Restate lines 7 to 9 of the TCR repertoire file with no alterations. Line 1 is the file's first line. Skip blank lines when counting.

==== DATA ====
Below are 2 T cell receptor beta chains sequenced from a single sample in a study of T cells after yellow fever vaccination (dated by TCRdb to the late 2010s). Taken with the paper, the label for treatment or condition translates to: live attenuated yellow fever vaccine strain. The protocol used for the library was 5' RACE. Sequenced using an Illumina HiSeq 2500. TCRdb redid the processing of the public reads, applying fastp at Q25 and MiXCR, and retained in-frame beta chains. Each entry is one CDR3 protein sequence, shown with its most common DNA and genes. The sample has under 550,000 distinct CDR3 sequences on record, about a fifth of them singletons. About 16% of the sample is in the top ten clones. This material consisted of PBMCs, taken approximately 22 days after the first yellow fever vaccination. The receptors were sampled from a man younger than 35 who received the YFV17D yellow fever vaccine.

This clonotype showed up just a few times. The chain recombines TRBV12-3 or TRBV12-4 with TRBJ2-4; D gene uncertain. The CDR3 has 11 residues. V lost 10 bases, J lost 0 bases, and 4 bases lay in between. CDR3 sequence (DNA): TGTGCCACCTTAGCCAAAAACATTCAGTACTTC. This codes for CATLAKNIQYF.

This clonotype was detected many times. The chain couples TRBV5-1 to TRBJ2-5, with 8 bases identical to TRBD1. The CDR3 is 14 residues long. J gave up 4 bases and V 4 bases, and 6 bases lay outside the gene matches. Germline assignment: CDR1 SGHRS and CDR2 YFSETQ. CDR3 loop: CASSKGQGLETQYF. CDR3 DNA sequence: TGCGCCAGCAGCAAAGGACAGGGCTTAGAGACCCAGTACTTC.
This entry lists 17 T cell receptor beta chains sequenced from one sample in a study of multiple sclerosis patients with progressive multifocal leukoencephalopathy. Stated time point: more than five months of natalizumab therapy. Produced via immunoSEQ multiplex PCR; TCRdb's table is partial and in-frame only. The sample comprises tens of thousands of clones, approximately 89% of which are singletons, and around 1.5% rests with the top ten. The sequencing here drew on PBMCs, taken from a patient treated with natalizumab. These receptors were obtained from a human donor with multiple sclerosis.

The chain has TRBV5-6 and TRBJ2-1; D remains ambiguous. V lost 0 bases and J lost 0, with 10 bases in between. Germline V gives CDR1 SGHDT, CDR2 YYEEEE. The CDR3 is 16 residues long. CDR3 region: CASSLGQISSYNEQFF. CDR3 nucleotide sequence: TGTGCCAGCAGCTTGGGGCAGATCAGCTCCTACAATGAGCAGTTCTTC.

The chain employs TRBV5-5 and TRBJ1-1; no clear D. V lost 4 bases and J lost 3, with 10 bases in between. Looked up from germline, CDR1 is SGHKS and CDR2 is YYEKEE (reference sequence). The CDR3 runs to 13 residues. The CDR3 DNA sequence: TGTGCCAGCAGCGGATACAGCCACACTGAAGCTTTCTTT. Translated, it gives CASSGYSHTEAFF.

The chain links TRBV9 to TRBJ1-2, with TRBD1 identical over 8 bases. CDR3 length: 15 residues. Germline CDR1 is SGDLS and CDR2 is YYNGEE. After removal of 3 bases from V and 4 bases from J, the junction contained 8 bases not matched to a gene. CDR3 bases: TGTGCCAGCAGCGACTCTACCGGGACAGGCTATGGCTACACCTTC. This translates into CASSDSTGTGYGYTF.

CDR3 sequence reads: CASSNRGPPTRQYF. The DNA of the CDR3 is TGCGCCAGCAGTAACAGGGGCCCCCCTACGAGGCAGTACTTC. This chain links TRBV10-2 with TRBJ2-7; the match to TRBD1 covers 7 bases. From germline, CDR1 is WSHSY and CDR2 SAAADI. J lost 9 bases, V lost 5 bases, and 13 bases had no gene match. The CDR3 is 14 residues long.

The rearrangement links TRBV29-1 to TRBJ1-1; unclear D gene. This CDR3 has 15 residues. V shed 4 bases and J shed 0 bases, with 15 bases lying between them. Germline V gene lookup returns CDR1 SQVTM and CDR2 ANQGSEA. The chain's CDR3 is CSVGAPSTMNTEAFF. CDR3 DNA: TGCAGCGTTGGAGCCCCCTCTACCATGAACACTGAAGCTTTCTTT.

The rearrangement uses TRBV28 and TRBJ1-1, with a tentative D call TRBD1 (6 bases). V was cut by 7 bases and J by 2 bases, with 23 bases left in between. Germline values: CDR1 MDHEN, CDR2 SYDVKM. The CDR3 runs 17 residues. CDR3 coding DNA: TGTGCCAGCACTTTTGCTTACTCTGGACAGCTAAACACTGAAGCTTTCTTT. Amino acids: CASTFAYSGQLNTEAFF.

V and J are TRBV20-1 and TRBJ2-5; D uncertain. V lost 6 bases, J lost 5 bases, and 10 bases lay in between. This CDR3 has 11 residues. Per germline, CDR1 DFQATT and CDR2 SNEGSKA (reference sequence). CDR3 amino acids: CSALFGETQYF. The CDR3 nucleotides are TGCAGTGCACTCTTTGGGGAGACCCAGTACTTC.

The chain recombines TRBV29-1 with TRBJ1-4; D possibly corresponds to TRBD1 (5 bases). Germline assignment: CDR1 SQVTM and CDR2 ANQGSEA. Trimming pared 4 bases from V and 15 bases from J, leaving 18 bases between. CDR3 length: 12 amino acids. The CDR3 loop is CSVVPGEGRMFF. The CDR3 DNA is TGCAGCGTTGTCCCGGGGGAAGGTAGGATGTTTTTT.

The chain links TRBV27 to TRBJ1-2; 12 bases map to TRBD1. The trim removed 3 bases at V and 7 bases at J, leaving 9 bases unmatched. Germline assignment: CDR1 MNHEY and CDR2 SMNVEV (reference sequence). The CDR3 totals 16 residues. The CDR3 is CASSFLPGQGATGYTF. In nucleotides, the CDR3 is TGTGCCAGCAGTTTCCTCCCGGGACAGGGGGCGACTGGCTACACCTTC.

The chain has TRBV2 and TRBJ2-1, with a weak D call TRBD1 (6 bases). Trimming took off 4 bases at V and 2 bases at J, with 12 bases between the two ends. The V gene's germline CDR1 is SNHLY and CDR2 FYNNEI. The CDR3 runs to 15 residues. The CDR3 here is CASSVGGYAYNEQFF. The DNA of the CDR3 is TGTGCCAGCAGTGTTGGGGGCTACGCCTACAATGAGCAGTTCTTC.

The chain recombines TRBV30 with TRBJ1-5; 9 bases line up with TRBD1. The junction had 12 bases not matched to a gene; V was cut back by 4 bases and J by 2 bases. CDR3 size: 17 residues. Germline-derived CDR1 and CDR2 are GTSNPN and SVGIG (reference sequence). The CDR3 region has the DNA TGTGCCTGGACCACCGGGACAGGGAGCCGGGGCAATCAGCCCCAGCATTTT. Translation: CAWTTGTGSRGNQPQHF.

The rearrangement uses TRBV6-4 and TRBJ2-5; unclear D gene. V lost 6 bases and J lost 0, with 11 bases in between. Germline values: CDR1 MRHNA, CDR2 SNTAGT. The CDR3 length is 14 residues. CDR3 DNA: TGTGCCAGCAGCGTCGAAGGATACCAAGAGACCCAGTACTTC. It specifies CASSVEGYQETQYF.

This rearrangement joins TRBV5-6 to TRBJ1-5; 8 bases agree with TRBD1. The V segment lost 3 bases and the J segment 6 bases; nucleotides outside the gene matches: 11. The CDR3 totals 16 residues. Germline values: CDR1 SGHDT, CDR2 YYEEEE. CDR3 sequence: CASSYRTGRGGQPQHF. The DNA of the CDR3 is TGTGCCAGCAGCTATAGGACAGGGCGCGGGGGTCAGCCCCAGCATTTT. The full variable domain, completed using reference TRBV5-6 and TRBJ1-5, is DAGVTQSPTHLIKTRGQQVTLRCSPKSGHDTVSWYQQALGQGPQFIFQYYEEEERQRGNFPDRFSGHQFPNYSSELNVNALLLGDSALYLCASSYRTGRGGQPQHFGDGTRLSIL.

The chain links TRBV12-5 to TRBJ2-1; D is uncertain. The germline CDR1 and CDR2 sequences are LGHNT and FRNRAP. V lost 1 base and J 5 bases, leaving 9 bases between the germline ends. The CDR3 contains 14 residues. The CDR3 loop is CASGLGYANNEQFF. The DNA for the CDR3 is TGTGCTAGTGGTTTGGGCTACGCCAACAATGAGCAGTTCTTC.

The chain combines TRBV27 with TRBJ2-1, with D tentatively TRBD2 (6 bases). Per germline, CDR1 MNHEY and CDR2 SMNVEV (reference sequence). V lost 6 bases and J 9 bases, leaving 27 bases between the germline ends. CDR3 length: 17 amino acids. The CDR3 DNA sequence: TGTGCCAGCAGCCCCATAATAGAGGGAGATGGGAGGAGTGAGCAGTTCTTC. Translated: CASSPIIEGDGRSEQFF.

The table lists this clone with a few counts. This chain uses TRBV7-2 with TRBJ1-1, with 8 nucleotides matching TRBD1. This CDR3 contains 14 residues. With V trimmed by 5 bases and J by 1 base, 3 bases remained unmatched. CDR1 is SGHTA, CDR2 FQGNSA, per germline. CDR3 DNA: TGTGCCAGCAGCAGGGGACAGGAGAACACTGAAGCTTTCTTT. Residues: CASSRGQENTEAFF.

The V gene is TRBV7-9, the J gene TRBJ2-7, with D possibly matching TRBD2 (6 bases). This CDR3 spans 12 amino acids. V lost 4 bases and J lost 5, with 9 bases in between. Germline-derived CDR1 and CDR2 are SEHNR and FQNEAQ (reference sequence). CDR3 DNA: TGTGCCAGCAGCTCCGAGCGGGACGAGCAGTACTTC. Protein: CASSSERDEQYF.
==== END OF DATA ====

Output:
The chain links TRBV9 to TRBJ1-2, with TRBD1 identical over 8 bases. CDR3 length: 15 residues. Germline CDR1 is SGDLS and CDR2 is YYNGEE. After removal of 3 bases from V and 4 bases from J, the junction contained 8 bases not matched to a gene. CDR3 bases: TGTGCCAGCAGCGACTCTACCGGGACAGGCTATGGCTACACCTTC. This translates into CASSDSTGTGYGYTF.

CDR3 sequence reads: CASSNRGPPTRQYF. The DNA of the CDR3 is TGCGCCAGCAGTAACAGGGGCCCCCCTACGAGGCAGTACTTC. This chain links TRBV10-2 with TRBJ2-7; the match to TRBD1 covers 7 bases. From germline, CDR1 is WSHSY and CDR2 SAAADI. J lost 9 bases, V lost 5 bases, and 13 bases had no gene match. The CDR3 is 14 residues long.

The rearrangement links TRBV29-1 to TRBJ1-1; unclear D gene. This CDR3 has 15 residues. V shed 4 bases and J shed 0 bases, with 15 bases lying between them. Germline V gene lookup returns CDR1 SQVTM and CDR2 ANQGSEA. The chain's CDR3 is CSVGAPSTMNTEAFF. CDR3 DNA: TGCAGCGTTGGAGCCCCCTCTACCATGAACACTGAAGCTTTCTTT.